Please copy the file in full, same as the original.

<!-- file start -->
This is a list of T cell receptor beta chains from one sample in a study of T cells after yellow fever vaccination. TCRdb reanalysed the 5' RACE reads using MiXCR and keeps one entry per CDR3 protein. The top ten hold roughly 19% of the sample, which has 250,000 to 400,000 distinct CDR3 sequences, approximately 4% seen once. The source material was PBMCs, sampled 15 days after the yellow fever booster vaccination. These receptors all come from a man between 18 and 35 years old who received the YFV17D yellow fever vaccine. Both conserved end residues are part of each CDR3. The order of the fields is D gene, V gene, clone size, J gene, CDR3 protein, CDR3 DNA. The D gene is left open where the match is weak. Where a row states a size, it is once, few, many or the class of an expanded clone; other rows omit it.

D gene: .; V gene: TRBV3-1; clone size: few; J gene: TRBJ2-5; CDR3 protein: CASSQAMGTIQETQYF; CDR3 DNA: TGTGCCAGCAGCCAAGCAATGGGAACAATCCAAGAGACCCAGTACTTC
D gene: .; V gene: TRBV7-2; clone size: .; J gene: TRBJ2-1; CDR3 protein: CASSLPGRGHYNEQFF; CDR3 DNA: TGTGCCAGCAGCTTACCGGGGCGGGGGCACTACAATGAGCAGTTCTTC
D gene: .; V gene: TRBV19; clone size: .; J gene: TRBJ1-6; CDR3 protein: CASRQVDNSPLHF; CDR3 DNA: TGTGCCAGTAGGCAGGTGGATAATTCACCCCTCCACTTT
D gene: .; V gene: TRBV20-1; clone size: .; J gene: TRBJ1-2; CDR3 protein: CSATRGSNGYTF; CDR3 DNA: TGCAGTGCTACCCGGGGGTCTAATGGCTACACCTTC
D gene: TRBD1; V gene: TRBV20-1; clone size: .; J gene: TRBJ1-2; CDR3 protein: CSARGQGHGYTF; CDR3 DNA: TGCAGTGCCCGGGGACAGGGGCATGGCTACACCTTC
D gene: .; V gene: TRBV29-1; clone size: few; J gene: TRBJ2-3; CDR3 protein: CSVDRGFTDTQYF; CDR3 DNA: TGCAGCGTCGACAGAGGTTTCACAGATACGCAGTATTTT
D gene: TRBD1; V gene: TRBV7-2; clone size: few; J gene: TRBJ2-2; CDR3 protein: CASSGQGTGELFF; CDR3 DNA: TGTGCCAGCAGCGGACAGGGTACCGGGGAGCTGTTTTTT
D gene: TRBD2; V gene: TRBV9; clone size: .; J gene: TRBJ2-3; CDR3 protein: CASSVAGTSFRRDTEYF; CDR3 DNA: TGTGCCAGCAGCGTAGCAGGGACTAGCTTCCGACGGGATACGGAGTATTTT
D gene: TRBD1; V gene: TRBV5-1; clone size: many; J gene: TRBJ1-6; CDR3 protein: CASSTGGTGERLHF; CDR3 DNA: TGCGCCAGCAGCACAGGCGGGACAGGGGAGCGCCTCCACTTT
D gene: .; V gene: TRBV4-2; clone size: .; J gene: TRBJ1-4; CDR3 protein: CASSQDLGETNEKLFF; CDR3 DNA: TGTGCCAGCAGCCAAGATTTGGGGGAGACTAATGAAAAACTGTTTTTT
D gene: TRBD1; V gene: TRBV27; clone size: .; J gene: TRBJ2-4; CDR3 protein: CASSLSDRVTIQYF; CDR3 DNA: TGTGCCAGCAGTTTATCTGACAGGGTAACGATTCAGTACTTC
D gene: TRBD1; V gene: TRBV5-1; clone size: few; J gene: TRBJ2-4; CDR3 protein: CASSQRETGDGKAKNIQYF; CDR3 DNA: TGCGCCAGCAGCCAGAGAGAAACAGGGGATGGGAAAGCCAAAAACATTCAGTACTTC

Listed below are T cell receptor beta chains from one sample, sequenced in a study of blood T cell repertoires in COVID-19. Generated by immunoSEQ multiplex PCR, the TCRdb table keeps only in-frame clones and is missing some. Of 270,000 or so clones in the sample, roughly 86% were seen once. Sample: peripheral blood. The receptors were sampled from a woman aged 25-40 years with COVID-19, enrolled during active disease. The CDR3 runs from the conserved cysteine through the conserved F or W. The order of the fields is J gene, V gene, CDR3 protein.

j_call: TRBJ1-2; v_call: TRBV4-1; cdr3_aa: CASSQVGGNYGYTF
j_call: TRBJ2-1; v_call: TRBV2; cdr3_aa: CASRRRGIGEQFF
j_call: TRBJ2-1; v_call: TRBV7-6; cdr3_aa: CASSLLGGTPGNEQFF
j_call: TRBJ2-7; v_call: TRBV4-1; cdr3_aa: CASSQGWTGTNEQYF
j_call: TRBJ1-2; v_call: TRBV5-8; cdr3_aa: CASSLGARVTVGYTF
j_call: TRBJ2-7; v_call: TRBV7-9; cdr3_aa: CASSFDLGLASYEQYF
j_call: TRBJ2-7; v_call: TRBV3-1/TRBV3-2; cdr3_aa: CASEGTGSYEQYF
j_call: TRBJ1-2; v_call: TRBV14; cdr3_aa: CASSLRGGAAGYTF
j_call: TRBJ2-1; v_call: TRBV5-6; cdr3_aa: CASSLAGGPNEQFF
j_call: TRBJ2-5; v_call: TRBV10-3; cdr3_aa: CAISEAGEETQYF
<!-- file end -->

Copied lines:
This is a list of T cell receptor beta chains from one sample in a study of T cells after yellow fever vaccination. TCRdb reanalysed the 5' RACE reads using MiXCR and keeps one entry per CDR3 protein. The top ten hold roughly 19% of the sample, which has 250,000 to 400,000 distinct CDR3 sequences, approximately 4% seen once. The source material was PBMCs, sampled 15 days after the yellow fever booster vaccination. These receptors all come from a man between 18 and 35 years old who received the YFV17D yellow fever vaccine. Both conserved end residues are part of each CDR3. The order of the fields is D gene, V gene, clone size, J gene, CDR3 protein, CDR3 DNA. The D gene is left open where the match is weak. Where a row states a size, it is once, few, many or the class of an expanded clone; other rows omit it.

D gene: .; V gene: TRBV3-1; clone size: few; J gene: TRBJ2-5; CDR3 protein: CASSQAMGTIQETQYF; CDR3 DNA: TGTGCCAGCAGCCAAGCAATGGGAACAATCCAAGAGACCCAGTACTTC
D gene: .; V gene: TRBV7-2; clone size: .; J gene: TRBJ2-1; CDR3 protein: CASSLPGRGHYNEQFF; CDR3 DNA: TGTGCCAGCAGCTTACCGGGGCGGGGGCACTACAATGAGCAGTTCTTC
D gene: .; V gene: TRBV19; clone size: .; J gene: TRBJ1-6; CDR3 protein: CASRQVDNSPLHF; CDR3 DNA: TGTGCCAGTAGGCAGGTGGATAATTCACCCCTCCACTTT
D gene: .; V gene: TRBV20-1; clone size: .; J gene: TRBJ1-2; CDR3 protein: CSATRGSNGYTF; CDR3 DNA: TGCAGTGCTACCCGGGGGTCTAATGGCTACACCTTC
D gene: TRBD1; V gene: TRBV20-1; clone size: .; J gene: TRBJ1-2; CDR3 protein: CSARGQGHGYTF; CDR3 DNA: TGCAGTGCCCGGGGACAGGGGCATGGCTACACCTTC
D gene: .; V gene: TRBV29-1; clone size: few; J gene: TRBJ2-3; CDR3 protein: CSVDRGFTDTQYF; CDR3 DNA: TGCAGCGTCGACAGAGGTTTCACAGATACGCAGTATTTT
D gene: TRBD1; V gene: TRBV7-2; clone size: few; J gene: TRBJ2-2; CDR3 protein: CASSGQGTGELFF; CDR3 DNA: TGTGCCAGCAGCGGACAGGGTACCGGGGAGCTGTTTTTT
D gene: TRBD2; V gene: TRBV9; clone size: .; J gene: TRBJ2-3; CDR3 protein: CASSVAGTSFRRDTEYF; CDR3 DNA: TGTGCCAGCAGCGTAGCAGGGACTAGCTTCCGACGGGATACGGAGTATTTT
D gene: TRBD1; V gene: TRBV5-1; clone size: many; J gene: TRBJ1-6; CDR3 protein: CASSTGGTGERLHF; CDR3 DNA: TGCGCCAGCAGCACAGGCGGGACAGGGGAGCGCCTCCACTTT
D gene: .; V gene: TRBV4-2; clone size: .; J gene: TRBJ1-4; CDR3 protein: CASSQDLGETNEKLFF; CDR3 DNA: TGTGCCAGCAGCCAAGATTTGGGGGAGACTAATGAAAAACTGTTTTTT
D gene: TRBD1; V gene: TRBV27; clone size: .; J gene: TRBJ2-4; CDR3 protein: CASSLSDRVTIQYF; CDR3 DNA: TGTGCCAGCAGTTTATCTGACAGGGTAACGATTCAGTACTTC
D gene: TRBD1; V gene: TRBV5-1; clone size: few; J gene: TRBJ2-4; CDR3 protein: CASSQRETGDGKAKNIQYF; CDR3 DNA: TGCGCCAGCAGCCAGAGAGAAACAGGGGATGGGAAAGCCAAAAACATTCAGTACTTC

Listed below are T cell receptor beta chains from one sample, sequenced in a study of blood T cell repertoires in COVID-19. Generated by immunoSEQ multiplex PCR, the TCRdb table keeps only in-frame clones and is missing some. Of 270,000 or so clones in the sample, roughly 86% were seen once. Sample: peripheral blood. The receptors were sampled from a woman aged 25-40 years with COVID-19, enrolled during active disease. The CDR3 runs from the conserved cysteine through the conserved F or W. The order of the fields is J gene, V gene, CDR3 protein.

j_call: TRBJ1-2; v_call: TRBV4-1; cdr3_aa: CASSQVGGNYGYTF
j_call: TRBJ2-1; v_call: TRBV2; cdr3_aa: CASRRRGIGEQFF
j_call: TRBJ2-1; v_call: TRBV7-6; cdr3_aa: CASSLLGGTPGNEQFF
j_call: TRBJ2-7; v_call: TRBV4-1; cdr3_aa: CASSQGWTGTNEQYF
j_call: TRBJ1-2; v_call: TRBV5-8; cdr3_aa: CASSLGARVTVGYTF
j_call: TRBJ2-7; v_call: TRBV7-9; cdr3_aa: CASSFDLGLASYEQYF
j_call: TRBJ2-7; v_call: TRBV3-1/TRBV3-2; cdr3_aa: CASEGTGSYEQYF
j_call: TRBJ1-2; v_call: TRBV14; cdr3_aa: CASSLRGGAAGYTF
j_call: TRBJ2-1; v_call: TRBV5-6; cdr3_aa: CASSLAGGPNEQFF
j_call: TRBJ2-5; v_call: TRBV10-3; cdr3_aa: CAISEAGEETQYF